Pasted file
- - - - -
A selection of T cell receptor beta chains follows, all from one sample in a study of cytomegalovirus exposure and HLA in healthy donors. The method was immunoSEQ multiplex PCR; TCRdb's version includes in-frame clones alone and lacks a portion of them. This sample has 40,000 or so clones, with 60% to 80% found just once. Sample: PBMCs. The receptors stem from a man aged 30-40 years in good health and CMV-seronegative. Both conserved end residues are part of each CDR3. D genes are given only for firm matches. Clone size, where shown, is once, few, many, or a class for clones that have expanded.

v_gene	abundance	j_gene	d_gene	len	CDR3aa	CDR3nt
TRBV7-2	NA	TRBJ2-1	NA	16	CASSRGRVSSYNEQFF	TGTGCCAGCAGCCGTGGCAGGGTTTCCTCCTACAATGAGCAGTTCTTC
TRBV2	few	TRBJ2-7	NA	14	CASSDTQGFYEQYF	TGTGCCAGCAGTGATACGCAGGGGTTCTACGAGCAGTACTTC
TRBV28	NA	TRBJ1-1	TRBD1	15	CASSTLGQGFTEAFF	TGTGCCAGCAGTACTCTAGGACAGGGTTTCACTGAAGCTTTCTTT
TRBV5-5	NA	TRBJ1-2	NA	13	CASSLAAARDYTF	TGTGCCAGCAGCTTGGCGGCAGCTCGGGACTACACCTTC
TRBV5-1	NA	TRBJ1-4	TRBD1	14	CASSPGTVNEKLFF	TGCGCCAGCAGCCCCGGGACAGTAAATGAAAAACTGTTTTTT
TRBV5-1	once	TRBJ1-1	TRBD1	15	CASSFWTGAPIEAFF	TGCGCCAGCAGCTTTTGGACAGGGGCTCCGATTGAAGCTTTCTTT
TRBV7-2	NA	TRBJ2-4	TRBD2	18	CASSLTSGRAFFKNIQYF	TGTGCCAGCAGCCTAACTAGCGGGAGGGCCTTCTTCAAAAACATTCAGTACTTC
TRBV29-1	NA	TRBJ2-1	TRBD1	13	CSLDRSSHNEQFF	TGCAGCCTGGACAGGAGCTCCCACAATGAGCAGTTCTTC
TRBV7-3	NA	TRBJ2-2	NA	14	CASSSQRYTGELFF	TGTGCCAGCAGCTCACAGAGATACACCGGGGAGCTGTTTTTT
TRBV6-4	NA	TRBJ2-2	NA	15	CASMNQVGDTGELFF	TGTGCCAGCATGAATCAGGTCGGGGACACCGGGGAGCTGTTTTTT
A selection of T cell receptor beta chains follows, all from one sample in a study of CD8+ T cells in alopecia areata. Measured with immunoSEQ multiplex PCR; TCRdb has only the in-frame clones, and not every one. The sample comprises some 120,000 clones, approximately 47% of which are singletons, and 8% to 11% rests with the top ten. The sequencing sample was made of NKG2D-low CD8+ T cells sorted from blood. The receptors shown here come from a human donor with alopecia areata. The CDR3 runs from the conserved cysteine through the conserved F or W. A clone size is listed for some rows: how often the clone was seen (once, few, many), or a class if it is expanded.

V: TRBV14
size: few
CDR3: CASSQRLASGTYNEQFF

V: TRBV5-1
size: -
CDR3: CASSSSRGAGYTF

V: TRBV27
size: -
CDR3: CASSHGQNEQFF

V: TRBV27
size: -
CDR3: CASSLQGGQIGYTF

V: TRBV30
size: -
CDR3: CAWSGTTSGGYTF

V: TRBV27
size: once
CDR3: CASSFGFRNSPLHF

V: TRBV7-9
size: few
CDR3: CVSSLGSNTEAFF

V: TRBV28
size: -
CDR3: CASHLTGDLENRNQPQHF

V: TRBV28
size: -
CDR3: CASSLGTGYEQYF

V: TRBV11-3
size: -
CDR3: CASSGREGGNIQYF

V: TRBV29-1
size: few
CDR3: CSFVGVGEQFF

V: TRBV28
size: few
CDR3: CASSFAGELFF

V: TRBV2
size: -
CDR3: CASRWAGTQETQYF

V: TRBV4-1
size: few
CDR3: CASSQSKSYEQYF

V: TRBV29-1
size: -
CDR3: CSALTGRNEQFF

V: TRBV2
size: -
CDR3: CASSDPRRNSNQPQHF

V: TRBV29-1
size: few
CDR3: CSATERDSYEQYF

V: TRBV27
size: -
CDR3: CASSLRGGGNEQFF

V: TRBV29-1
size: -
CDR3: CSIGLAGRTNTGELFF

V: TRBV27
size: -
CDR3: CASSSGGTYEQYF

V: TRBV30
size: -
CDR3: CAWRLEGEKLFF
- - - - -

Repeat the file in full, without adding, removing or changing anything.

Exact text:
A selection of T cell receptor beta chains follows, all from one sample in a study of cytomegalovirus exposure and HLA in healthy donors. The method was immunoSEQ multiplex PCR; TCRdb's version includes in-frame clones alone and lacks a portion of them. This sample has 40,000 or so clones, with 60% to 80% found just once. Sample: PBMCs. The receptors stem from a man aged 30-40 years in good health and CMV-seronegative. Both conserved end residues are part of each CDR3. D genes are given only for firm matches. Clone size, where shown, is once, few, many, or a class for clones that have expanded.

v_gene	abundance	j_gene	d_gene	len	CDR3aa	CDR3nt
TRBV7-2	NA	TRBJ2-1	NA	16	CASSRGRVSSYNEQFF	TGTGCCAGCAGCCGTGGCAGGGTTTCCTCCTACAATGAGCAGTTCTTC
TRBV2	few	TRBJ2-7	NA	14	CASSDTQGFYEQYF	TGTGCCAGCAGTGATACGCAGGGGTTCTACGAGCAGTACTTC
TRBV28	NA	TRBJ1-1	TRBD1	15	CASSTLGQGFTEAFF	TGTGCCAGCAGTACTCTAGGACAGGGTTTCACTGAAGCTTTCTTT
TRBV5-5	NA	TRBJ1-2	NA	13	CASSLAAARDYTF	TGTGCCAGCAGCTTGGCGGCAGCTCGGGACTACACCTTC
TRBV5-1	NA	TRBJ1-4	TRBD1	14	CASSPGTVNEKLFF	TGCGCCAGCAGCCCCGGGACAGTAAATGAAAAACTGTTTTTT
TRBV5-1	once	TRBJ1-1	TRBD1	15	CASSFWTGAPIEAFF	TGCGCCAGCAGCTTTTGGACAGGGGCTCCGATTGAAGCTTTCTTT
TRBV7-2	NA	TRBJ2-4	TRBD2	18	CASSLTSGRAFFKNIQYF	TGTGCCAGCAGCCTAACTAGCGGGAGGGCCTTCTTCAAAAACATTCAGTACTTC
TRBV29-1	NA	TRBJ2-1	TRBD1	13	CSLDRSSHNEQFF	TGCAGCCTGGACAGGAGCTCCCACAATGAGCAGTTCTTC
TRBV7-3	NA	TRBJ2-2	NA	14	CASSSQRYTGELFF	TGTGCCAGCAGCTCACAGAGATACACCGGGGAGCTGTTTTTT
TRBV6-4	NA	TRBJ2-2	NA	15	CASMNQVGDTGELFF	TGTGCCAGCATGAATCAGGTCGGGGACACCGGGGAGCTGTTTTTT
A selection of T cell receptor beta chains follows, all from one sample in a study of CD8+ T cells in alopecia areata. Measured with immunoSEQ multiplex PCR; TCRdb has only the in-frame clones, and not every one. The sample comprises some 120,000 clones, approximately 47% of which are singletons, and 8% to 11% rests with the top ten. The sequencing sample was made of NKG2D-low CD8+ T cells sorted from blood. The receptors shown here come from a human donor with alopecia areata. The CDR3 runs from the conserved cysteine through the conserved F or W. A clone size is listed for some rows: how often the clone was seen (once, few, many), or a class if it is expanded.

V: TRBV14
size: few
CDR3: CASSQRLASGTYNEQFF

V: TRBV5-1
size: -
CDR3: CASSSSRGAGYTF

V: TRBV27
size: -
CDR3: CASSHGQNEQFF

V: TRBV27
size: -
CDR3: CASSLQGGQIGYTF

V: TRBV30
size: -
CDR3: CAWSGTTSGGYTF

V: TRBV27
size: once
CDR3: CASSFGFRNSPLHF

V: TRBV7-9
size: few
CDR3: CVSSLGSNTEAFF

V: TRBV28
size: -
CDR3: CASHLTGDLENRNQPQHF

V: TRBV28
size: -
CDR3: CASSLGTGYEQYF

V: TRBV11-3
size: -
CDR3: CASSGREGGNIQYF

V: TRBV29-1
size: few
CDR3: CSFVGVGEQFF

V: TRBV28
size: few
CDR3: CASSFAGELFF

V: TRBV2
size: -
CDR3: CASRWAGTQETQYF

V: TRBV4-1
size: few
CDR3: CASSQSKSYEQYF

V: TRBV29-1
size: -
CDR3: CSALTGRNEQFF

V: TRBV2
size: -
CDR3: CASSDPRRNSNQPQHF

V: TRBV29-1
size: few
CDR3: CSATERDSYEQYF

V: TRBV27
size: -
CDR3: CASSLRGGGNEQFF

V: TRBV29-1
size: -
CDR3: CSIGLAGRTNTGELFF

V: TRBV27
size: -
CDR3: CASSSGGTYEQYF

V: TRBV30
size: -
CDR3: CAWRLEGEKLFF